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Public alert testing: What to do if you receive an emergency alert


By now, most of us are familiar with the alert system that notifies us when there is an emergency, such as an amber alert, tornado or flash flood. Understanding what steps to take when we receive an alert is important for our own and other’s safety, so here’s what you need to know:

You can’t opt out.

Regulations mandated by the CRTC require all commercial, campus, community and Indigenous radio and television broadcasters, cable, satellite and IPTV providers, as well as wireless service providers to distribute emergency alerts. There is no sign-up or opt-in required. Emergency alerts will be automatically sent through these broadcast channels and to compatible wireless devices.

Tests are identified.

If you’re not sure whether you’re being alerted to a real emergency or it’s just a test, remember that test alert messages will be identified as such. These messages are intended to test the functionality of the system, build awareness of wireless emergency alerts and do not require you take steps to secure your safety. Learn more about how emergency alerts are broadcast in your region, when a test alert will take place and other resources by visiting www.AlertReady.ca.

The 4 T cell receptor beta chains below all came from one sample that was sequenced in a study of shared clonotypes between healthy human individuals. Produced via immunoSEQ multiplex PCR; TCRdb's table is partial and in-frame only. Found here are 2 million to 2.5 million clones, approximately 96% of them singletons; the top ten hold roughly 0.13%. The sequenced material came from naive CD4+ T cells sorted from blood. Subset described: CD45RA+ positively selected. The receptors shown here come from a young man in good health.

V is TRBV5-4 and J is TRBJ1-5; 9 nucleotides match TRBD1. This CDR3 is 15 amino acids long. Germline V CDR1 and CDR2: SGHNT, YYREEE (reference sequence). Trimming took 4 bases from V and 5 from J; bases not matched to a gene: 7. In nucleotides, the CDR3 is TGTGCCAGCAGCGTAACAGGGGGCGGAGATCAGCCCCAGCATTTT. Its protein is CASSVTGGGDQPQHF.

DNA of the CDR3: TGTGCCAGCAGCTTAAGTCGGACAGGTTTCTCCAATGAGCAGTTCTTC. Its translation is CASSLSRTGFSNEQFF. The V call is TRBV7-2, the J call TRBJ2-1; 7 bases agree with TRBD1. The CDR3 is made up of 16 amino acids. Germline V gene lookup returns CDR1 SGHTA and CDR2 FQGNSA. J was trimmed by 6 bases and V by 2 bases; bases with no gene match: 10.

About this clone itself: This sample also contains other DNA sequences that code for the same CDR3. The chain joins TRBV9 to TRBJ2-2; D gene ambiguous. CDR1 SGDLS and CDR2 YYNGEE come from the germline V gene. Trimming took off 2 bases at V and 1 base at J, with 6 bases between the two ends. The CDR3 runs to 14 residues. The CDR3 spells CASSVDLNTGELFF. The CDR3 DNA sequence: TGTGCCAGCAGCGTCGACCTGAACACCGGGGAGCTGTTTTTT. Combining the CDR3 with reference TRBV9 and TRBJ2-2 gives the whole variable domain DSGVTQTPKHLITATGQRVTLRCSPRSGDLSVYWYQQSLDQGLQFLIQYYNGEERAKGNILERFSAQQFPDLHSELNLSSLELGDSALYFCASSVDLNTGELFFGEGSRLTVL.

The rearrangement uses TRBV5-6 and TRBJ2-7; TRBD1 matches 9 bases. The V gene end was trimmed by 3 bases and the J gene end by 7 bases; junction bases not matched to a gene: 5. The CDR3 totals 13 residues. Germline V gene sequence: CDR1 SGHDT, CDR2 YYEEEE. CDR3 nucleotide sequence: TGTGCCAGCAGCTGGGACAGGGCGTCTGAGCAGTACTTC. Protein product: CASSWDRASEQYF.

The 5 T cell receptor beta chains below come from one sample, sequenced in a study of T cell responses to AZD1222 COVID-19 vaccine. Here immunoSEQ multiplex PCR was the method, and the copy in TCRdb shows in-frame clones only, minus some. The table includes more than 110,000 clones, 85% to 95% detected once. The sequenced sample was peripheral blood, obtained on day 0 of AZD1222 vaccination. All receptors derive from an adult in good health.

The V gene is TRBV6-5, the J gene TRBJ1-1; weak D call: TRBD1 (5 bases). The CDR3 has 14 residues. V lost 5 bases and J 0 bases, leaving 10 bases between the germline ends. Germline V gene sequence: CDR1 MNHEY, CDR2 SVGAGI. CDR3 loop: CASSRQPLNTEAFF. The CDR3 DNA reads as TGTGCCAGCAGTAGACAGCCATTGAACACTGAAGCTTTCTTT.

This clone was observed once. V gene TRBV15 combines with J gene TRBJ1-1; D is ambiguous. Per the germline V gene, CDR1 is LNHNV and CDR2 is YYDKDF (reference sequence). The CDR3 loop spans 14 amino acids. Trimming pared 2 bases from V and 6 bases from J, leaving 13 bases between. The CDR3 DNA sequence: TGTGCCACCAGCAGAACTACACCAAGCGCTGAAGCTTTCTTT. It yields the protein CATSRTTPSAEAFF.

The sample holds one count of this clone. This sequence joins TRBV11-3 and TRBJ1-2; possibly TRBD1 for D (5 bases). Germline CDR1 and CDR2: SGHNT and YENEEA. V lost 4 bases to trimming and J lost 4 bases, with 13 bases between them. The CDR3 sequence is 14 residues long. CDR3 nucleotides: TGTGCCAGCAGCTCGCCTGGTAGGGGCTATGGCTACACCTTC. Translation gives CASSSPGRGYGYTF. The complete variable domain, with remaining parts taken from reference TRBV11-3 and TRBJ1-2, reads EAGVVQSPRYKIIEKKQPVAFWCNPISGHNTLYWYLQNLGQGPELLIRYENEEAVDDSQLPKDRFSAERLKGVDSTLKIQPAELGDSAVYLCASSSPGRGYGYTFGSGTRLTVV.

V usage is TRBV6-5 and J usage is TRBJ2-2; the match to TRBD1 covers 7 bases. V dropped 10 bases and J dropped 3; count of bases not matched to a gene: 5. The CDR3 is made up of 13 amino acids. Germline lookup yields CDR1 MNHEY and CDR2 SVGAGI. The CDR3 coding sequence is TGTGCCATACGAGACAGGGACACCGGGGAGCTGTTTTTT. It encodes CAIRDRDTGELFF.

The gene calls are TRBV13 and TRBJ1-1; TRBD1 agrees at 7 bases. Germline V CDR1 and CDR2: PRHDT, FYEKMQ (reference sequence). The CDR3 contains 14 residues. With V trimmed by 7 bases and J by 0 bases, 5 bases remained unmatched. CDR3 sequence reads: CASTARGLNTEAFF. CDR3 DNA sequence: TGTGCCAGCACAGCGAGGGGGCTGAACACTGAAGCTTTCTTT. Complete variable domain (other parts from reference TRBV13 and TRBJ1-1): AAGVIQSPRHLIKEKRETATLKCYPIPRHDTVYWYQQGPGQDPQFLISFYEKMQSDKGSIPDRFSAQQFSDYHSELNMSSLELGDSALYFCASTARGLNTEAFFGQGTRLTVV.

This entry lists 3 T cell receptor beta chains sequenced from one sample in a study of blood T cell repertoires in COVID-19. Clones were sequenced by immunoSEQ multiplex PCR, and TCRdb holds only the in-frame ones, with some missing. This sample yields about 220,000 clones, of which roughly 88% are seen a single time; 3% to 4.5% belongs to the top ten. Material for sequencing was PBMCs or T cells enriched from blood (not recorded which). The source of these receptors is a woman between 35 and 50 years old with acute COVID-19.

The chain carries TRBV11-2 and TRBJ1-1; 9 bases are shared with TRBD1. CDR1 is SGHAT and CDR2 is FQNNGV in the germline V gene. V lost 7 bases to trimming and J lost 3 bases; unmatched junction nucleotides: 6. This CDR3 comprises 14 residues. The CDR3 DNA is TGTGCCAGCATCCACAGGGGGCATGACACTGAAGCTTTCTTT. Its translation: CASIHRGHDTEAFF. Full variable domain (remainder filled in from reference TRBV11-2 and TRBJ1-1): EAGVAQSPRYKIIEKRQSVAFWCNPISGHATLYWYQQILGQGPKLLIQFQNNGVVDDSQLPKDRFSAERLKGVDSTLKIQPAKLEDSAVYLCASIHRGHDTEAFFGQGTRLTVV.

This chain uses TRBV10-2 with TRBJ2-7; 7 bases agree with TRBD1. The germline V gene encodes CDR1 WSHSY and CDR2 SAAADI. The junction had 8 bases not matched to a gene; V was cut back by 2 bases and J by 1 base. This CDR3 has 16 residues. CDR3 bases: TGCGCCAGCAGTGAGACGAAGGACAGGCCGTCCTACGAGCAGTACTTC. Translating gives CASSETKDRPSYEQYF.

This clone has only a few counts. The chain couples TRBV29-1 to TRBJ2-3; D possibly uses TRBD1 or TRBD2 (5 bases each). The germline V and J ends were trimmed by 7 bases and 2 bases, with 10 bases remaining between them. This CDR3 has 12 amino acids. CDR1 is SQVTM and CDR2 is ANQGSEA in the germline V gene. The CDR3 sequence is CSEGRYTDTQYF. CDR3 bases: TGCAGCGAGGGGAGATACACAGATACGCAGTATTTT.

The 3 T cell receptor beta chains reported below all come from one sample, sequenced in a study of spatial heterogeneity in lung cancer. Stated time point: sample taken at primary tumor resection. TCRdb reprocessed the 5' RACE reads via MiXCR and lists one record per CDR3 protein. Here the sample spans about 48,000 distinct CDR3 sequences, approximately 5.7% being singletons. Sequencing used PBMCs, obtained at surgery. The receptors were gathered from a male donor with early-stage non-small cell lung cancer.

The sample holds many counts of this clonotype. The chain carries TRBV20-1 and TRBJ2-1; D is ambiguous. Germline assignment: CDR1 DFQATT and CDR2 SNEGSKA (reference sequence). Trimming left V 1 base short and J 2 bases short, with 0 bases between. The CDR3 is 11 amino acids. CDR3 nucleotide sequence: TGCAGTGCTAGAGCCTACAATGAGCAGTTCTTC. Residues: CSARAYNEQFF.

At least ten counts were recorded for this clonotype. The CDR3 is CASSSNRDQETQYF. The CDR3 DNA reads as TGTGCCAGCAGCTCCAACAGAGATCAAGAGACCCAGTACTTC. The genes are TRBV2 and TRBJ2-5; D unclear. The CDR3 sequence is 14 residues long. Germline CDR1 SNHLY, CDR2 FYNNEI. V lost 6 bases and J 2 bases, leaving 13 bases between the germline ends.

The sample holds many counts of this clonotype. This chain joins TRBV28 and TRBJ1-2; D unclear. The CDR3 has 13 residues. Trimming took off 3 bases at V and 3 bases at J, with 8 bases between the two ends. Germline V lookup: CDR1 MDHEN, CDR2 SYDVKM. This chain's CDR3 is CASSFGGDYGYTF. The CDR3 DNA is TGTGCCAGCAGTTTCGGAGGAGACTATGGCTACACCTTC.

Compatible devices.

In order for your device to receive an alert, it must be a wireless public alerting (WPA) compatible device. This includes smartphones capable of connecting to an LTE network; devices equipped with the latest version of their operating software; and being connected to an LTE cellular network at the time the emergency alert is issued or joins the network while the alert is still active. Older cell phones that operate exclusively on non-LTE networks will not get an alert.

Remain calm.

Upon receiving an emergency alert, it’s important to take action safely. Stop what you’re doing when it’s safe to do so. Alerting authorities will include the information you need and guidance for any action you are required to take. This could include limiting unnecessary travel, evacuating the areas and seeking shelter. 911 should only be called if someone is in imminent danger. 911 service is a life-saving tool that should only be used for emergencies and should not be used for complaints about the national public alerting system. Find more information at alertready.ca.

- News Canada

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